A NEW DIRECTION FOR THE OLD RAM

The Old Ram-Australia

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G'day folks,here are the latest additions to the new flock.Both first time mothers and appear to have everything under control.One is what i describe as an Australian Paint and the other is a full blood Aswssi.

The exiting new news is on hold at the minute as the owner of the new sheep tries to sell them for a higher price than the one i have offered him if he fools around for too long he may find that i will offer him less than the first offer (just kidding,or should that be "lambing")'

Here are the pic's ,will try video in the next post...............T.O.R.
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Mini Horses

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I don't do FB but, wanted to see and video didn't play for me BUT< BUT< BUT...the pic came up and WOW!!! How beautiful are those colorful sheep!!!!:clap:celebrate I would buy those in a heartbeat! Eye candy for sure.


As to your previous post and those offended, not here! Possibly they had teen girls and didn't want to "hear it"... :lol: But, all true, all true. And it made me chuckle.
 
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Bruce

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The video is on FB now ,how do i get it to you,i have done it before but this time it is being "rejected"...Here is the FB link...T.O.R.
No go, FB requires a login to see it. I don't do FB, never have, never will. If I want to show a video I upload it to YouTube then link it here.

Beautiful animals.
 

The Old Ram-Australia

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Perhaps Nifty can advise me,it used to work but now it wont ,what am i doing wrong?
 

The Old Ram-Australia

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G'day folks,in the aftermath of the snow it seems we have lost about 8 ewes and a dozen or so lambs.While on the surface this seems a lot but what you have to understand is that of the 150 breeder ewes we have at the minute only 15 are more than 1 generation old on our farm. Because we were buying animals from "far and wide" i now factor in that we will lose the odd one due to the animals inability to cope with the change in feed type and management they have to contend with.This is especially evident in the painted hybrids (Persians) where we have lost 4 newborns in recent days.The new mothers were either too young to have been joined (this happened prior to our purchase) coupled with the change from "pampered living" to our rangeland production system made worse by the snow and cold of recent weeks.We have 2 new lambs that have been taken by a old ewe who has weaned her lamb but i am unsure of the amount of milk she still is producing.Both mothers got them up and gave them their first feed ,but it remains to be seen how they go long term.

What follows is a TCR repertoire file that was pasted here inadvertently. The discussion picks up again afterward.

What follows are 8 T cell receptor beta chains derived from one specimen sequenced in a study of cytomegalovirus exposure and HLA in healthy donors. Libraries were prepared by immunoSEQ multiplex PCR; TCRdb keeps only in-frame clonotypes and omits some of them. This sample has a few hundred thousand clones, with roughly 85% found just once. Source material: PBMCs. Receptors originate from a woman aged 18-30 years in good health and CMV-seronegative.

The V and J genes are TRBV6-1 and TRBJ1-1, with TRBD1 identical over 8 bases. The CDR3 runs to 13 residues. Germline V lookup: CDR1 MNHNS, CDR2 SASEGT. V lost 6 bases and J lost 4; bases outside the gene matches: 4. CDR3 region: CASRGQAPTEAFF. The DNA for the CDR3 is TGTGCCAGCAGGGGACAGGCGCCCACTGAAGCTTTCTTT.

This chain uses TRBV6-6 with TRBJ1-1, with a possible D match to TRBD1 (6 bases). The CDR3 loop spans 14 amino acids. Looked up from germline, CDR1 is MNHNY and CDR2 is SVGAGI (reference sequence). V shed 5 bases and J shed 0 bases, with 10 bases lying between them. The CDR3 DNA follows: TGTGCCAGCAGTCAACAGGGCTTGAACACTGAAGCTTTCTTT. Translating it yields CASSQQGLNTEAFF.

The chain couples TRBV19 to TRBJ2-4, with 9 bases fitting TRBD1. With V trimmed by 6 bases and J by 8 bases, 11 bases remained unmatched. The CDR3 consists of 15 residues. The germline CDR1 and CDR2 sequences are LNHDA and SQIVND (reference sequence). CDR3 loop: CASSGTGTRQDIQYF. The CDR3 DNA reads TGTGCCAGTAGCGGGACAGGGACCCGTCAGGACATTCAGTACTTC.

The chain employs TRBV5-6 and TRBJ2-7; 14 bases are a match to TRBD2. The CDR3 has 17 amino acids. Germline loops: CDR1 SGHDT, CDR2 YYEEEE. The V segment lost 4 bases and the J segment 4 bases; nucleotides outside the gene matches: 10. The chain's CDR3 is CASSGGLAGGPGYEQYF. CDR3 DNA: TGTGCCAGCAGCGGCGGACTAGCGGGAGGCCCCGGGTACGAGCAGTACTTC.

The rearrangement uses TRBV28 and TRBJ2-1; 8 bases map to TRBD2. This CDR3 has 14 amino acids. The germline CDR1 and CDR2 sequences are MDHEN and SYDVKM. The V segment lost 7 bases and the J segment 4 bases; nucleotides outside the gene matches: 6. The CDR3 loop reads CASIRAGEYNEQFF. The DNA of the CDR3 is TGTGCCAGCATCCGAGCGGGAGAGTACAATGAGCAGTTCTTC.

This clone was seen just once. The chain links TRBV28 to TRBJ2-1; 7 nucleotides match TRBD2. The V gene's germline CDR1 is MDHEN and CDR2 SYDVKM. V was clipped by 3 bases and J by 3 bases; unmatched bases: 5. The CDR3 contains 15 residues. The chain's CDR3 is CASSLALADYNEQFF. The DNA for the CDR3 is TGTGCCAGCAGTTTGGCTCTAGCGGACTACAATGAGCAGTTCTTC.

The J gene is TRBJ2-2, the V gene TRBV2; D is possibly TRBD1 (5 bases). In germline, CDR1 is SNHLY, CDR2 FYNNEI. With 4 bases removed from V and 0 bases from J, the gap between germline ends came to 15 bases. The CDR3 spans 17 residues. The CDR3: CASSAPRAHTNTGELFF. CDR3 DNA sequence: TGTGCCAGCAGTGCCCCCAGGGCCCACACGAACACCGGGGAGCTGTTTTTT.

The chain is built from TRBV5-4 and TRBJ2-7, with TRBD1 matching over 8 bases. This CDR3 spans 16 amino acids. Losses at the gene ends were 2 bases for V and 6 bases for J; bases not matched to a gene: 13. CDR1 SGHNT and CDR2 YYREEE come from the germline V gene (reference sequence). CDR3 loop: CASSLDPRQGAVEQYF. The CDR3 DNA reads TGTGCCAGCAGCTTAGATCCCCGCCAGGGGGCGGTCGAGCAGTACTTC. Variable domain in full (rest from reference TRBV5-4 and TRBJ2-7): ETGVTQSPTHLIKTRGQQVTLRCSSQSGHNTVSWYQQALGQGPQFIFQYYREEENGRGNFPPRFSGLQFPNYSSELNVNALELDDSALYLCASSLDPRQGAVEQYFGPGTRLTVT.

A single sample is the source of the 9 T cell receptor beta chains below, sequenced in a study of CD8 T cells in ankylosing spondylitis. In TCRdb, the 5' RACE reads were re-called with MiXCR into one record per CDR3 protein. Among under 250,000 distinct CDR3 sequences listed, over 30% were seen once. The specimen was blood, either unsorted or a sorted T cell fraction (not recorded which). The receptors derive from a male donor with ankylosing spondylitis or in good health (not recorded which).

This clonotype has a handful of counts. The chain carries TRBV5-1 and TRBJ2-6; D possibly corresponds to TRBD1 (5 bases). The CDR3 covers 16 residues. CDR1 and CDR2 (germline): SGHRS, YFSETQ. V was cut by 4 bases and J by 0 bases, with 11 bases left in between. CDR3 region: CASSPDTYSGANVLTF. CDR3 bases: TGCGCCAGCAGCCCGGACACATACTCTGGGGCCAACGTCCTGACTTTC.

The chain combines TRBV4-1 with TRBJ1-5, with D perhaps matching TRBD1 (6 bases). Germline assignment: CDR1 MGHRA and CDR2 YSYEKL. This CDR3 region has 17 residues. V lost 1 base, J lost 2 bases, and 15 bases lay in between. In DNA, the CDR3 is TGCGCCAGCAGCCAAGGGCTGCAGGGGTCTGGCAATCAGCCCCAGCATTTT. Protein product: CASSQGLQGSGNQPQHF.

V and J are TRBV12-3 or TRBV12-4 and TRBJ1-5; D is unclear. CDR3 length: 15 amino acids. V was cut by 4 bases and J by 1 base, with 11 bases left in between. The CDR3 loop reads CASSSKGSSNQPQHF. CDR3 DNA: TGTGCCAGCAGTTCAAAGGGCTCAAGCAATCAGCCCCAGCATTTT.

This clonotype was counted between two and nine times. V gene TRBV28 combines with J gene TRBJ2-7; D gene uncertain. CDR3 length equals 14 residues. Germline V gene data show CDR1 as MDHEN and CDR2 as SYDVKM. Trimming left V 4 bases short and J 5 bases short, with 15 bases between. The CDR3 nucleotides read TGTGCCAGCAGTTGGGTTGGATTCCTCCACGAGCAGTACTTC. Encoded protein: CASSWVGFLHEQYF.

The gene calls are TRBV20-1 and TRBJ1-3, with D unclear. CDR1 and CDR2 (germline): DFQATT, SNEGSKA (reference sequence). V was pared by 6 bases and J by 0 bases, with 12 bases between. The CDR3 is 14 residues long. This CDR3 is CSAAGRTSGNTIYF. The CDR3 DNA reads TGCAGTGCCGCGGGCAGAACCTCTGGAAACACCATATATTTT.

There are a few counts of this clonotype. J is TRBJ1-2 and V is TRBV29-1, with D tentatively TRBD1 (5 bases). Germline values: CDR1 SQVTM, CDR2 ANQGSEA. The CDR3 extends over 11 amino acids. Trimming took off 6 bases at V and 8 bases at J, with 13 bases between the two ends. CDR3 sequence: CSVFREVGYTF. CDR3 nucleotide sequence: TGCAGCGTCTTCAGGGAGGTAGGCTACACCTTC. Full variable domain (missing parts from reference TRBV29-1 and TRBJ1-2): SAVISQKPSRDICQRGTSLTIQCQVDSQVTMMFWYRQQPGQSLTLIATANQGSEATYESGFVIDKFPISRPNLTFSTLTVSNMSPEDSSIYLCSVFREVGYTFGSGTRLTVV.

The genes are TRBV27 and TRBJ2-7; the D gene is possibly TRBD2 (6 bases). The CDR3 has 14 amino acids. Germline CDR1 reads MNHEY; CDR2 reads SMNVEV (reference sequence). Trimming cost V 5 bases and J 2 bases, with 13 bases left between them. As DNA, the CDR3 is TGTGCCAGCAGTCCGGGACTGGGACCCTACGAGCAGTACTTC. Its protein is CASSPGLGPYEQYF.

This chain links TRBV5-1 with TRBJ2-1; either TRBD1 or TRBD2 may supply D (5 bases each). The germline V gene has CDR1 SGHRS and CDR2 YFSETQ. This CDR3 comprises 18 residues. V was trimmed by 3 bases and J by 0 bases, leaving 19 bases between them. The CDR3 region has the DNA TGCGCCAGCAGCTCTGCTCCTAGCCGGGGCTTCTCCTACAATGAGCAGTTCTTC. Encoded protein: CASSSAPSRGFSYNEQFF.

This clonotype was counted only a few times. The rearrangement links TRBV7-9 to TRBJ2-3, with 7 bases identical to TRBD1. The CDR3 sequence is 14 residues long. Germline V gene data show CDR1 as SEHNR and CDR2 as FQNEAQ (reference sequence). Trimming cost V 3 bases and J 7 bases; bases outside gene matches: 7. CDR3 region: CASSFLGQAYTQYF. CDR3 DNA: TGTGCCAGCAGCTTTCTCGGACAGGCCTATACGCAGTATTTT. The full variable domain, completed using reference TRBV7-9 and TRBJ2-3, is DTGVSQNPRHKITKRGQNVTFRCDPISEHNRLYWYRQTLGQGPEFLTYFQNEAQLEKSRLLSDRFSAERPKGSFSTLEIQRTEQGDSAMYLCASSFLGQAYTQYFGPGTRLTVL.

On the other hand the Aswssi's are performing so well ,they are still lambing and have not lost one lamb and the earlier ones are growing well in spite of the "tough " paddock conditions and many of them seem to have come from a "shedding background",which i will take advantage of next "joining" they will go to a Van Rooy ram to add some more muscle and shorten the extra leg length they seem to have.

The B. H Dorpers which this year went to the Van Rooy's are doing really well,all the boys will be "marked" and when weaned will be run together with all of the "marked " males so a comparison can be judged when they reach "kill weight".This will be achieved by ear tagging with different colors for each mating.The Wilti ewes marked 80% ewes in their lamb drop and tomorrow we will mark the Elite Group which are a mix of Wiltshire Horn and W, H, Dorpers who were joined to our stud Wiltipol rams..pic's to come later..Hope to get the Suffolk's shorn now the last one has lambed,she "skipped" a cycle because she got "fly struck" in the fall and the lambs from the Australian White ram continue to impress in spite of the "tough feed" conditions going forward.

Enough news for now....T.O.R.
 

Baymule

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It is tough to lose the ewes and lambs, but I guess it is a situation of the strong surviving. In your conditions, you cannot be coddling weaklings and to allow them to procreate and reproduce would only produce more of the same. The strong will produce strong lambs for you and will do well.

That is good news about the Awassi. I did not know that they would shed like hair sheep.
 

Beekissed

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I'm glad you are not crutching the weak along, but allowing a natural culling system to identify those that do best on your range conditions. Culling for those that perform best in your area and management style is always the best way to grow a stronger herd or flock.
 
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